The Fly Themes
The main theme in “The Fly” is death.
- Death: The boss and Woodifield have both lost their sons in the war, and the boss feels that he himself died along with his son. At the end of the story, the boss tortures a fly to death in order to forget his loss.
“The Fly” is a story of death. It begins with a meeting of two men who have lost sons in the war, and it ends with the death of a fly. In a deeper sense, however, there are six deaths indicated in the story.
When the boss first looks at old Woodifield, he sees a man who appears to be totally different from him. Woodifield is retired. He is dominated by his wife and daughters, who keep him in the house every day except Tuesday, when they dress him up and send him out to visit his friends. His passive, infantile life causes the boss to think of him as a baby. He is useful as someone to impress and to patronize. The boss enjoys offering him whiskey, which Woodifield’s women deny him; thus, the boss can assert his own power, which elevates him above the rules of Woodifield’s own bosses. Even Woodifield’s forgetfulness suggests the decline he has suffered since his stroke. Clearly Woodifield is on the downhill road toward death; yet the fact that he could not remember the girls’ visit to his son’s grave suggests a second death, the death of his son’s memory in his own mind.
On the surface, the boss is very different from Woodifield. He is healthy and active. He dominates Macey, his messenger, as a master would a dog. However, he thinks that his life ended six years ago, when the son for whom he intended the business was killed in the war. In response to his son’s death, the boss himself has died, or so he thinks.
However, now, six years later, he finds himself staring at an unfamiliar photograph, which does not seem to look like his son; worse, he finds himself tormenting a fly rather than grieving; and finally, he forgets why he feels so miserable. If his son has been alive in his memory, he is now unfamiliar and unremembered, and in a sense, dead. Furthermore, if the boss loved only the son who always agreed with him, both father and son died a long time ago. All that is left is the boss’s self-pity. His inability to feel for the son, hard as he may try, is like his inability to feel for the fly. Healthy, prosperous, domineering, the boss is, however, dead to feeling, and perhaps he has always been too self-centered to feel anything for others.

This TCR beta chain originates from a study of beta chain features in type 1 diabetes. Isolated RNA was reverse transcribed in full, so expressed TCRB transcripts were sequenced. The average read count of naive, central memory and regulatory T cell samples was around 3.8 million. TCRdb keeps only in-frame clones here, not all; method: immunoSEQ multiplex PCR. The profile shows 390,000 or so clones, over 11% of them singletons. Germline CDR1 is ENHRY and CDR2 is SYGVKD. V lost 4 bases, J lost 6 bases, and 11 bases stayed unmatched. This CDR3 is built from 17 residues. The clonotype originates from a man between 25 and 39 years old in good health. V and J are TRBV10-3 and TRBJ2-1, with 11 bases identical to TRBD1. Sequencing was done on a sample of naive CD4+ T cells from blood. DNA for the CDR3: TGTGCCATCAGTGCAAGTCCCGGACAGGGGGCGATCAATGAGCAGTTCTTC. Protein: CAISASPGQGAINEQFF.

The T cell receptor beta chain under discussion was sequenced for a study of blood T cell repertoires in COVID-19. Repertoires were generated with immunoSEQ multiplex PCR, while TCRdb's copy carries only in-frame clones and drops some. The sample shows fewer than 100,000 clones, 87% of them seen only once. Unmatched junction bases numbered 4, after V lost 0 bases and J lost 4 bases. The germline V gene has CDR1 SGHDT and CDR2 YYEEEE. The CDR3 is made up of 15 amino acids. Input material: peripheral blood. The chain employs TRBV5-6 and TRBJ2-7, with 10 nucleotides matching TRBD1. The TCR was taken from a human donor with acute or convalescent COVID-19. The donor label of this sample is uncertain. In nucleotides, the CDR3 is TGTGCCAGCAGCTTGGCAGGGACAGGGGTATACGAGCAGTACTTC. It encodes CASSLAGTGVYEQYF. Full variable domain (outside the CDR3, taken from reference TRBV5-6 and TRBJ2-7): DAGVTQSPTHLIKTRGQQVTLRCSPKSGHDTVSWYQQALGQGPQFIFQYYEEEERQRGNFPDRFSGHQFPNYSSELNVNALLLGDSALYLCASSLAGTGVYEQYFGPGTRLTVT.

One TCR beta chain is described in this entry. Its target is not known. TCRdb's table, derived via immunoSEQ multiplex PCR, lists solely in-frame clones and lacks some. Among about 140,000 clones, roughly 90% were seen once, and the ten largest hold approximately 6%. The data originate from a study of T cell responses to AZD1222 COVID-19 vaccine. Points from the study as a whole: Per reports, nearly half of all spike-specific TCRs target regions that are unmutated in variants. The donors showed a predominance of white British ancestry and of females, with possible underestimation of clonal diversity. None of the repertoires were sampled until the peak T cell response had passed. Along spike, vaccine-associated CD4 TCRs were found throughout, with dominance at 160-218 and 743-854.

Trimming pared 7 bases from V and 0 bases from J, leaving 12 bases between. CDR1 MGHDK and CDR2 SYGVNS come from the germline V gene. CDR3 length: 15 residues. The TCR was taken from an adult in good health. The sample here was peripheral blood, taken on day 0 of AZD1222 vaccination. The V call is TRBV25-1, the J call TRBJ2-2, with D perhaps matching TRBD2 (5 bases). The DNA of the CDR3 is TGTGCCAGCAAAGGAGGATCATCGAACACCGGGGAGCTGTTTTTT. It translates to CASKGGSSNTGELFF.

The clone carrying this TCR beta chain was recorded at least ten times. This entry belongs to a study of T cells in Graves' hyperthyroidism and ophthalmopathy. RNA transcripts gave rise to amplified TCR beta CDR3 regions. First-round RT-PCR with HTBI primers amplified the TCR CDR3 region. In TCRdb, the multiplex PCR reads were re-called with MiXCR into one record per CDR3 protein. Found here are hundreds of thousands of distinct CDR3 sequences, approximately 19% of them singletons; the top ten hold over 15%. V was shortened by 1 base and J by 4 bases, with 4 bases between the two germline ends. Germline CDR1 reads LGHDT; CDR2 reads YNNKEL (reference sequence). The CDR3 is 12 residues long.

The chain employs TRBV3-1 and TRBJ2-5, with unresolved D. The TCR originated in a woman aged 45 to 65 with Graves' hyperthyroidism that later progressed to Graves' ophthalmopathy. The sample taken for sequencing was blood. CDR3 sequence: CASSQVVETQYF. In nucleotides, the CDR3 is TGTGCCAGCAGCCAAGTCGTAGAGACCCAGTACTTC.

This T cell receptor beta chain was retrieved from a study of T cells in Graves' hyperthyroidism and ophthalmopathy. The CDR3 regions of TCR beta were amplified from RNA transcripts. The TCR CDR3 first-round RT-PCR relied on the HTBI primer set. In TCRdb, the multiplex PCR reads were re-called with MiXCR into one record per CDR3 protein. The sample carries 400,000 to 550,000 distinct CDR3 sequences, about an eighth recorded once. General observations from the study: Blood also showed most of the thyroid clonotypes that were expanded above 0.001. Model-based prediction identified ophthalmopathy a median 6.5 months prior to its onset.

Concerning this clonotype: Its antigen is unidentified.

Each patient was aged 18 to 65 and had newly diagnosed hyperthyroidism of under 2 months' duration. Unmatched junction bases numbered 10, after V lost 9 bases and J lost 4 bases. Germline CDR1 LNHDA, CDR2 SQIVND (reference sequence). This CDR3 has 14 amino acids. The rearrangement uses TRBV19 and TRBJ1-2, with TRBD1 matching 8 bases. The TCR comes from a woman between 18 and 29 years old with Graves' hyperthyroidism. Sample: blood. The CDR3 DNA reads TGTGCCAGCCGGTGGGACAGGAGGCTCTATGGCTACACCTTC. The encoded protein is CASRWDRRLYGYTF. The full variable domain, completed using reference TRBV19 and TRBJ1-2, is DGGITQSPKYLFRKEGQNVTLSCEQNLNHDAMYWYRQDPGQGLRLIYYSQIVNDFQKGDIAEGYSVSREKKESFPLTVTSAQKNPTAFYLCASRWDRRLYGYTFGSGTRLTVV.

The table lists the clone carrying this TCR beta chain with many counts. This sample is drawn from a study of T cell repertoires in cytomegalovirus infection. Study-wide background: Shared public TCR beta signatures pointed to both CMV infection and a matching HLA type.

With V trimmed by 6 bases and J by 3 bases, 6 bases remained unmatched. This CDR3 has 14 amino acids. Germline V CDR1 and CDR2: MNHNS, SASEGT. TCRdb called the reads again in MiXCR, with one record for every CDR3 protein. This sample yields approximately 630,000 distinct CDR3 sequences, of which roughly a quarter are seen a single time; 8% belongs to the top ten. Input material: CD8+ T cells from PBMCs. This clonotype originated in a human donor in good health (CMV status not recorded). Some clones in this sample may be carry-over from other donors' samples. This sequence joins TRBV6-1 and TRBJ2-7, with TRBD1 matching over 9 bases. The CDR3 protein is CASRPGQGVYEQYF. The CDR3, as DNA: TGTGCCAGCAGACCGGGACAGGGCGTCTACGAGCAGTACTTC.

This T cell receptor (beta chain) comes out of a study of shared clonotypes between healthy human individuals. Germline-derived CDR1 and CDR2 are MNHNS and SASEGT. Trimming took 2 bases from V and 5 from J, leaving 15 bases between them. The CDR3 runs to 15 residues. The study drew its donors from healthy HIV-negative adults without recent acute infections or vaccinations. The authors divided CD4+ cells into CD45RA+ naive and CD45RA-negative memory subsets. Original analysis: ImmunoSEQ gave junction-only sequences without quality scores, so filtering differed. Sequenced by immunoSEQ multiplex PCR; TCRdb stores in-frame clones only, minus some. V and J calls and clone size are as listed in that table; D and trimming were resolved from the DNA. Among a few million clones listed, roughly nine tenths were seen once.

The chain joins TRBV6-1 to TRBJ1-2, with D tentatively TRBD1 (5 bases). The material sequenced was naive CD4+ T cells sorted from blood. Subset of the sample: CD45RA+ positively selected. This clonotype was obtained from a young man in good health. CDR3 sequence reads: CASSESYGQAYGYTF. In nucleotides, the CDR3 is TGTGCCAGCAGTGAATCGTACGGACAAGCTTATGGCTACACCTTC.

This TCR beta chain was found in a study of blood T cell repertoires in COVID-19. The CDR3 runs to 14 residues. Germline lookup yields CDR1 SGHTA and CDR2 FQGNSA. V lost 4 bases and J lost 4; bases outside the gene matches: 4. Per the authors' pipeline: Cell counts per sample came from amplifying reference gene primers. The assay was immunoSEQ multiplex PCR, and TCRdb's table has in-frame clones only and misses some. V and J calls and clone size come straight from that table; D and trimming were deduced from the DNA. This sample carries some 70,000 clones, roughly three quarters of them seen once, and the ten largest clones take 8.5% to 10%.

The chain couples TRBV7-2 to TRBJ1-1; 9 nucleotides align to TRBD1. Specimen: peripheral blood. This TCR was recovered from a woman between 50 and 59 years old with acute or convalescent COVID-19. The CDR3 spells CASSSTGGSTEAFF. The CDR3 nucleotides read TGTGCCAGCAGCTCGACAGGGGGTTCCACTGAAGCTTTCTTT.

A fifth death is the death-in-life to which the boss has reduced his messenger, Macey, who is referred to throughout the story as a dog rather than a man. Macey, too, is old. His boss’s attitude toward him is reflected in the thought that everyone, even Macey, liked the son. If Macey has learned to survive by doglike obedience, perhaps, Mansfield implies, Macey and the boss’s other subordinates were counterfeiting their admiration of the son, whom the boss remembers as always having been pleasant but who evidently looks like quite another person in his photograph. At any rate, Macey must have died as a human being at some time in the past, when he became the boss’s faithful dog.
Finally, there is the death that gives the title to the story, that of the fly. Godlike, the boss first rescues the fly, then tests it repeatedly, cheering it on, sadistically applying a fresh ink drop just when the fly has survived the last, and finally deliberately putting what he knows will be the killing drop on the fly.
In “The Fly,” perhaps the most pessimistic of Katherine Mansfield’s stories, death conquers all. It may be death to feeling or death to memory; it may be death-in-life through self-love or through self-abnegation; it may be the death of will; finally, it will certainly be literal death, as it has been experienced by the two sons and by the fly.